Purchasing a Short Sale or Foreclosed Home

Updated on March 04, 2011
R.W. asks from Salt Lake City, UT
10 answers

Hi, we are looking at purchasing a home and am seeing tons of short sales and foreclosures in our area at AMAZING prices. We are prepared to put 20% down on a home in our price range. Can anyone educate me a little bit on what exactly a short sale is, what a foreclosure is....and what can we expect as buyers? Thank you!!

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So What Happened?

Thanks everyone! We ended up finding a great realtor who took the time to explain everything to us. We actually found a short sale home that we LOVE and the price is just awesome.....it's a STEAL. The best part is that the bank ALREADY approved that price!!! So we are hoping to avoid the long wait, but we are also in no rush if we do have to wait. I hope we get it!! Thanks everyone!

More Answers


answers from San Francisco on

With all due respect, I just have to let you know that this information is incorrect:
"A foreclosure is a property that has gone into default and now the bank becomes the "real estate agent"...."

When a homeowner no longer makes payments on their loan, the bank forecloses on the house. The homeowners are evicted from the property and the bank takes ownership of the property. When a home is being sold after foreclosure, it is often referred to as REO (Real Estate Owned - a bank term refering to the asset). The bank is the seller and they hire a local Real Estate agent to handle the sale.

The foreclosure process itself can take a long time, depending on the state etc. During which time the homebuyers are often still in the home. While they are in the home, they are not making payments and rarely do they maintain the home (since there is no point, the home will be taken from them and they will have a foreclosure on their credit and no money). After the home is foreclosed upon, it sits vacant and neglected until a new buyer purchases it. Banks will not pay for repairs or maintenance while they own the home, nor will they pay for any insepctions or repairs once a buyer is found.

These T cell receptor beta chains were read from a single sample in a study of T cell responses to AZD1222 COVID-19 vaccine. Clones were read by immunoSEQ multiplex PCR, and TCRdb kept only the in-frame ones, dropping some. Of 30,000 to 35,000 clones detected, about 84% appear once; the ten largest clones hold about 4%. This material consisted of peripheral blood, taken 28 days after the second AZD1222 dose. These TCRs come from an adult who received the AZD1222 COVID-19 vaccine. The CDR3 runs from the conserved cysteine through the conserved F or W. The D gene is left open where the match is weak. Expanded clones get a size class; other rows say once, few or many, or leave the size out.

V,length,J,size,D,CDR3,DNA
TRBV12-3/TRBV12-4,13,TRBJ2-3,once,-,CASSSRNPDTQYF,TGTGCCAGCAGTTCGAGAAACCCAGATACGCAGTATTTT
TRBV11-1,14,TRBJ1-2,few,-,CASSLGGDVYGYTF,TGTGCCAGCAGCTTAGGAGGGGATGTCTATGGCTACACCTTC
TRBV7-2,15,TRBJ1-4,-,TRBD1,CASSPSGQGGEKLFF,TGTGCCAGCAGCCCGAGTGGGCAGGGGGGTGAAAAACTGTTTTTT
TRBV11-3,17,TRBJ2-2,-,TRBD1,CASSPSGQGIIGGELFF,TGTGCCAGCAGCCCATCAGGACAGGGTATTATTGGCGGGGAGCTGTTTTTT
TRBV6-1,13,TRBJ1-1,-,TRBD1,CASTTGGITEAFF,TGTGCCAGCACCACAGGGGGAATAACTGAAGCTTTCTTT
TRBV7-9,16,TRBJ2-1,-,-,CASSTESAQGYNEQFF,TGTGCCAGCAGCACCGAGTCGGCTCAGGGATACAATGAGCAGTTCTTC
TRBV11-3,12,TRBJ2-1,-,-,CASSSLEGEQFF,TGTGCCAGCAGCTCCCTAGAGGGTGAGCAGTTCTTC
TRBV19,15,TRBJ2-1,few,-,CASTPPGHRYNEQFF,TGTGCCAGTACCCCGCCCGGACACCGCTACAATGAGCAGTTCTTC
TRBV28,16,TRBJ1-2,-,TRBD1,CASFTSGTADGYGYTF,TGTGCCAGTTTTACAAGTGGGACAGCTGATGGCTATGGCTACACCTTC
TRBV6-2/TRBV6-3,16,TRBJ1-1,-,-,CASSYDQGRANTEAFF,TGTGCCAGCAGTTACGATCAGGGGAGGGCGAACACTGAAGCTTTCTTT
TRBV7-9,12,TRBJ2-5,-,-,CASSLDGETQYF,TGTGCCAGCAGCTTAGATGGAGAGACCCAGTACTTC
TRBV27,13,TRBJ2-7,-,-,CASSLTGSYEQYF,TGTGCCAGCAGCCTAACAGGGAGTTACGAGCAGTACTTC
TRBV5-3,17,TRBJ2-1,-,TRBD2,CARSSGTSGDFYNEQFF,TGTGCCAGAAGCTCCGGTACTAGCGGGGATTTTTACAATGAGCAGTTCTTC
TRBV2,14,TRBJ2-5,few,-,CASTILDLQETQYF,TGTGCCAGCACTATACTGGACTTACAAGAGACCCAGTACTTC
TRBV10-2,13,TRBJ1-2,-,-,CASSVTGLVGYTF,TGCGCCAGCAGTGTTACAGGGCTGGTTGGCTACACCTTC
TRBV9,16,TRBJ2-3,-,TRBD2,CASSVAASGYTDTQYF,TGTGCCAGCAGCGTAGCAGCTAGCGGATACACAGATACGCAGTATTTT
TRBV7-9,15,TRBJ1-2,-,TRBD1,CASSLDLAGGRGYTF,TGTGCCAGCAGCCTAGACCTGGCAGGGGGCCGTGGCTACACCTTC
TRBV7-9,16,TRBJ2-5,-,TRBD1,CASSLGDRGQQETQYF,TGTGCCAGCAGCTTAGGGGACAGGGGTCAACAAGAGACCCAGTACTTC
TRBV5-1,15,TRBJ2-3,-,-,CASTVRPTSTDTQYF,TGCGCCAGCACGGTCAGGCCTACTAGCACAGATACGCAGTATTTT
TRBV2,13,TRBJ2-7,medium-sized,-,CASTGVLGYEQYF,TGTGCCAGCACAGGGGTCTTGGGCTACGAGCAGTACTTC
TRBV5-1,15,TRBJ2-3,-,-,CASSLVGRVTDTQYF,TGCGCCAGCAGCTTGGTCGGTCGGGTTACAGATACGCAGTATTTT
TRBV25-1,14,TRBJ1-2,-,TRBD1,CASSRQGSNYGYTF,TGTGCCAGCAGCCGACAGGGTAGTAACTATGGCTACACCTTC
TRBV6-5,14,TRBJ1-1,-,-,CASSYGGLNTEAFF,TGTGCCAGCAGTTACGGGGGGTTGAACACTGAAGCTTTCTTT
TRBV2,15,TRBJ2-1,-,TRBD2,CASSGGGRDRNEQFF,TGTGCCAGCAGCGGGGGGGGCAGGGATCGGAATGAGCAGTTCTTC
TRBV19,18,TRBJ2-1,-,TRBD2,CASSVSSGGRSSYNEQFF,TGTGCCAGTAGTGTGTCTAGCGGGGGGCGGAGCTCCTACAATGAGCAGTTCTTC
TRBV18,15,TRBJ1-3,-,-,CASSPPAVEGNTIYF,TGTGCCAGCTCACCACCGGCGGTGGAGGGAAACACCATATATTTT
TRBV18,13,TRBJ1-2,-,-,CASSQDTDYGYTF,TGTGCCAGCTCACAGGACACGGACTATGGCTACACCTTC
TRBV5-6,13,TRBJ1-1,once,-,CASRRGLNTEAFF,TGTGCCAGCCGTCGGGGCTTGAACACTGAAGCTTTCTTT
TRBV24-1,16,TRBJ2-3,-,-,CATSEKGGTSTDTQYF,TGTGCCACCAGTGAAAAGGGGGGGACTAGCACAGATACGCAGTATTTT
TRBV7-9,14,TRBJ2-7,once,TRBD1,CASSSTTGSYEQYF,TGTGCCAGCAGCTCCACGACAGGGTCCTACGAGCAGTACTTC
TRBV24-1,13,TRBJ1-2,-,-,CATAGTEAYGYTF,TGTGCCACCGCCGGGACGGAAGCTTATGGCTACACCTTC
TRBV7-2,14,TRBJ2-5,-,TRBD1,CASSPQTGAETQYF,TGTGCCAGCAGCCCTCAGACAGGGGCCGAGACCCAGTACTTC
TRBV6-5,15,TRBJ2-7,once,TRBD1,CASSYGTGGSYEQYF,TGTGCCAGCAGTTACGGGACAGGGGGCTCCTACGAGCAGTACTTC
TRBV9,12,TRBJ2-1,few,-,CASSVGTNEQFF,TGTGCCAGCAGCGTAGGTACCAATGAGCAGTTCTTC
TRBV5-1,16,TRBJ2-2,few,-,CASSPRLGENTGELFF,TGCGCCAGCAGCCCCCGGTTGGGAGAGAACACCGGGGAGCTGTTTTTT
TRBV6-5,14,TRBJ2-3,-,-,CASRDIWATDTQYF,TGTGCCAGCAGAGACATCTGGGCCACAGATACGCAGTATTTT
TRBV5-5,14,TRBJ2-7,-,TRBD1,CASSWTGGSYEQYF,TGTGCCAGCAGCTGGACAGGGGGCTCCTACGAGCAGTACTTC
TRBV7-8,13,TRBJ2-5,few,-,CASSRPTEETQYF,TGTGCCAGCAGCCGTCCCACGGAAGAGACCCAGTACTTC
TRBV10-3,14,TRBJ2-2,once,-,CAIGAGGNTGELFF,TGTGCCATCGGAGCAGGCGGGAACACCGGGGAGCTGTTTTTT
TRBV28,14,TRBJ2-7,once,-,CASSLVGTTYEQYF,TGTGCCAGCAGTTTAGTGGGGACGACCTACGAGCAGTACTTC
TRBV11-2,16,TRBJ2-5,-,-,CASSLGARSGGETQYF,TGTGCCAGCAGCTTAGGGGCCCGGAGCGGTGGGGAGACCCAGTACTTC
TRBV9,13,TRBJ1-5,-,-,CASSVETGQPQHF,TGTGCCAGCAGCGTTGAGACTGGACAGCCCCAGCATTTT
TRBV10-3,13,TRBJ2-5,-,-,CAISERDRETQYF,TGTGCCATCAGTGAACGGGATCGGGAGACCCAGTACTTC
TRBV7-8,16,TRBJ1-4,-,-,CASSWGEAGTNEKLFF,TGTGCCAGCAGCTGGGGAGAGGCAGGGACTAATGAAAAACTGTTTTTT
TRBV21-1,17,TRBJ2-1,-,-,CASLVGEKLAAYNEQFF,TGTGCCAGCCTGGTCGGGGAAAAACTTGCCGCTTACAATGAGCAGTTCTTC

Short sales are a different situation. The sellers are selling their home because they can no longer afford to keep it, most often. The home is now worth less than they owe (not just less than what they paid) and they are asking the bank to accept less than the amount of the loan (ie short). The sellers are often still living in the home and again, are not maintaining the home. The sellers are not allowed to get any money at closing from the sale since they owe the bank thousands. Once the sellers accept an offer from a buyer, it must be presented to the bank for their approval. The bank will respond on their own time table and require additional items at various times during the transaction. The bank require the sellers to pay money at closing, most of the time, they do not have it.

Both processes can take months for a buyer. Short sales are often much longer than REO's and REO's have closed quickly, but it is not the norm.

Both processes are rather long, be patient and it can pay off :)

2 moms found this helpful


answers from Minneapolis on

we just bought a forclosure and I can tell you it wasnt' a very big deal at all, our home was locally owned by the bank, some of the houses that are not locally owned can be a pain to deal with.

Short sale is someone who is trying to sell their house for a lower price before going into forclosure. A LOT of people have to O.k. the selling price before it goes to closing, this can be a LONG wait, months.

1 mom found this helpful